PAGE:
Bowl, used in Japan as tea bowl
- Historical period(s)
- Joseon period, mid 15th century
- Stoneware with white inlay under clear, pale green glaze; makie lacquer repair
- Buncheong ware
- H x W: 7.8 x 17.7 cm (3 1/16 x 6 15/16 in)
- Korea, Gyeongsang-do province
- Credit Line
- Gift of Charles Lang Freer
- Freer Gallery of Art
- Accession Number
- Three Chinese characters stamped below the rim of this bowl name a Korean government office for which the work was made. Despite their intended use for serving rice or soup, some bowls of this type were exported to Japan, where they became teabowls. Tea tannin has stained the soft glaze deeply, creating a patina cherished by tea practitioners. The costly lacquer repair with relief design of autumn grasses echoes the stamped motif of wild aster flowers.
Yamanaka & Company, New York, NY, to 1904 
From 1904 to 1919
Charles Lang Freer (1854-1919), purchased from Yamanaka & Company, New York, NY, in 1904 
Freer Gallery of Art, gift of Charles Lang Freer in 1920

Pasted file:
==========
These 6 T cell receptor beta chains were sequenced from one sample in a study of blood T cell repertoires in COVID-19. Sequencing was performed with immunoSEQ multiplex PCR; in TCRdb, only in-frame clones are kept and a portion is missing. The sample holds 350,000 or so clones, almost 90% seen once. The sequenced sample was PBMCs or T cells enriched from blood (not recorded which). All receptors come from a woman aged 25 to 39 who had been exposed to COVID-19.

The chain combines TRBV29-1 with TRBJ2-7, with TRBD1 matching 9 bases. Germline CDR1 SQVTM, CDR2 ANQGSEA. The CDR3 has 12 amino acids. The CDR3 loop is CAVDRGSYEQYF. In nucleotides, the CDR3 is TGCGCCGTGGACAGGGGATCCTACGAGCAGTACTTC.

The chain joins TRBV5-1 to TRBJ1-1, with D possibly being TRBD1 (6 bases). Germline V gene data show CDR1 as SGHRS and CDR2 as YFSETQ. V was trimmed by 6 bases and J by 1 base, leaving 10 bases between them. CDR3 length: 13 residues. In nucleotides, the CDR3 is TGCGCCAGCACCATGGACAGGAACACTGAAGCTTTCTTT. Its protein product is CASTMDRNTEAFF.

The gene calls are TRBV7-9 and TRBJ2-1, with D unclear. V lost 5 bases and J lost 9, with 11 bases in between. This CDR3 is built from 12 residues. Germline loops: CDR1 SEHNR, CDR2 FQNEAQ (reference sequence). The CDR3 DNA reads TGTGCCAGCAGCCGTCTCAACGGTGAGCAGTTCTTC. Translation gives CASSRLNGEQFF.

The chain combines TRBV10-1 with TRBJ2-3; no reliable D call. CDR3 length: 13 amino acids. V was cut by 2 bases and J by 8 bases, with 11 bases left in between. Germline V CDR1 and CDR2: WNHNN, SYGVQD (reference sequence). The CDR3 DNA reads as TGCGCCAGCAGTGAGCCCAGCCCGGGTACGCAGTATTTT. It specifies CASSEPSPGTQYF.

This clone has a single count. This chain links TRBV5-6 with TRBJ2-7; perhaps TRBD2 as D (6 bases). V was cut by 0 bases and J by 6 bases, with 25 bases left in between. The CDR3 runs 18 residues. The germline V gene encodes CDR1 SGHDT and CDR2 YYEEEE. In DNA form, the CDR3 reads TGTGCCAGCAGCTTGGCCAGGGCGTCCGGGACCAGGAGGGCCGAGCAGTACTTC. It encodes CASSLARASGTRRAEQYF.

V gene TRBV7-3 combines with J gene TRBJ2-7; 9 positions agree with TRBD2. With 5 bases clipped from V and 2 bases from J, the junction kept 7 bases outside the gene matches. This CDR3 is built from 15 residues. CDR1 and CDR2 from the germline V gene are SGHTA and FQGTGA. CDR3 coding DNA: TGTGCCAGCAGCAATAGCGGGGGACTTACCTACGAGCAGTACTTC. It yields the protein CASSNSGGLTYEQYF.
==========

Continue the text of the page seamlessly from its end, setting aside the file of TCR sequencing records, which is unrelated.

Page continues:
Undated folder sheet note. Also see Original Pottery List, L. 1292, Freer Gallery of Art and Arthur M. Sackler Gallery Archives.
 See note 1.
 The original deed of Charles Lang Freer's gift was signed in 1906. The collection was received in 1920 upon the completion of the Freer Gallery.
- Former owner
- Yamanaka and Co. (C.L. Freer source)
Charles Lang Freer (1854-1919)
- On View Location
- Currently not on view
- Buncheong ware, flower, green glaze, Joseon period (1392 - 1910), Korea, lacquer repair, stoneware, tea, white inlay
- Collection(s) Area
- Korean Art
- Rights Statement
- Copyright with museum